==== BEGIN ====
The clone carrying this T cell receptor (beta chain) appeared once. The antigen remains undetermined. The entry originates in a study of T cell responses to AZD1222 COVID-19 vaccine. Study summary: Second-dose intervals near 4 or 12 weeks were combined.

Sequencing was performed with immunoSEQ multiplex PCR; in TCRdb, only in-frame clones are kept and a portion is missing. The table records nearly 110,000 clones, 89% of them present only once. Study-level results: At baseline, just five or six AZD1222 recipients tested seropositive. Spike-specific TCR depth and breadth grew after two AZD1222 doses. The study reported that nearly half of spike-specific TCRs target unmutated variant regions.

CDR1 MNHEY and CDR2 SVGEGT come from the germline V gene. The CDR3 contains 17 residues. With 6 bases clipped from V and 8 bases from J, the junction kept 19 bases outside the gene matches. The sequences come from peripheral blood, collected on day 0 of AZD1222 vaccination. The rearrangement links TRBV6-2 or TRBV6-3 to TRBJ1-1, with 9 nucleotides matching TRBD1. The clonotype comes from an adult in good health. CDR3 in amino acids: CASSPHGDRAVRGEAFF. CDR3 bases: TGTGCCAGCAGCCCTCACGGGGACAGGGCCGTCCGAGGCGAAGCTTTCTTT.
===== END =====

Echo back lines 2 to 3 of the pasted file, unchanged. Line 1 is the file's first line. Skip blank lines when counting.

Sequencing was performed with immunoSEQ multiplex PCR; in TCRdb, only in-frame clones are kept and a portion is missing. The table records nearly 110,000 clones, 89% of them present only once. Study-level results: At baseline, just five or six AZD1222 recipients tested seropositive. Spike-specific TCR depth and breadth grew after two AZD1222 doses. The study reported that nearly half of spike-specific TCRs target unmutated variant regions.

CDR1 MNHEY and CDR2 SVGEGT come from the germline V gene. The CDR3 contains 17 residues. With 6 bases clipped from V and 8 bases from J, the junction kept 19 bases outside the gene matches. The sequences come from peripheral blood, collected on day 0 of AZD1222 vaccination. The rearrangement links TRBV6-2 or TRBV6-3 to TRBJ1-1, with 9 nucleotides matching TRBD1. The clonotype comes from an adult in good health. CDR3 in amino acids: CASSPHGDRAVRGEAFF. CDR3 bases: TGTGCCAGCAGCCCTCACGGGGACAGGGCCGTCCGAGGCGAAGCTTTCTTT.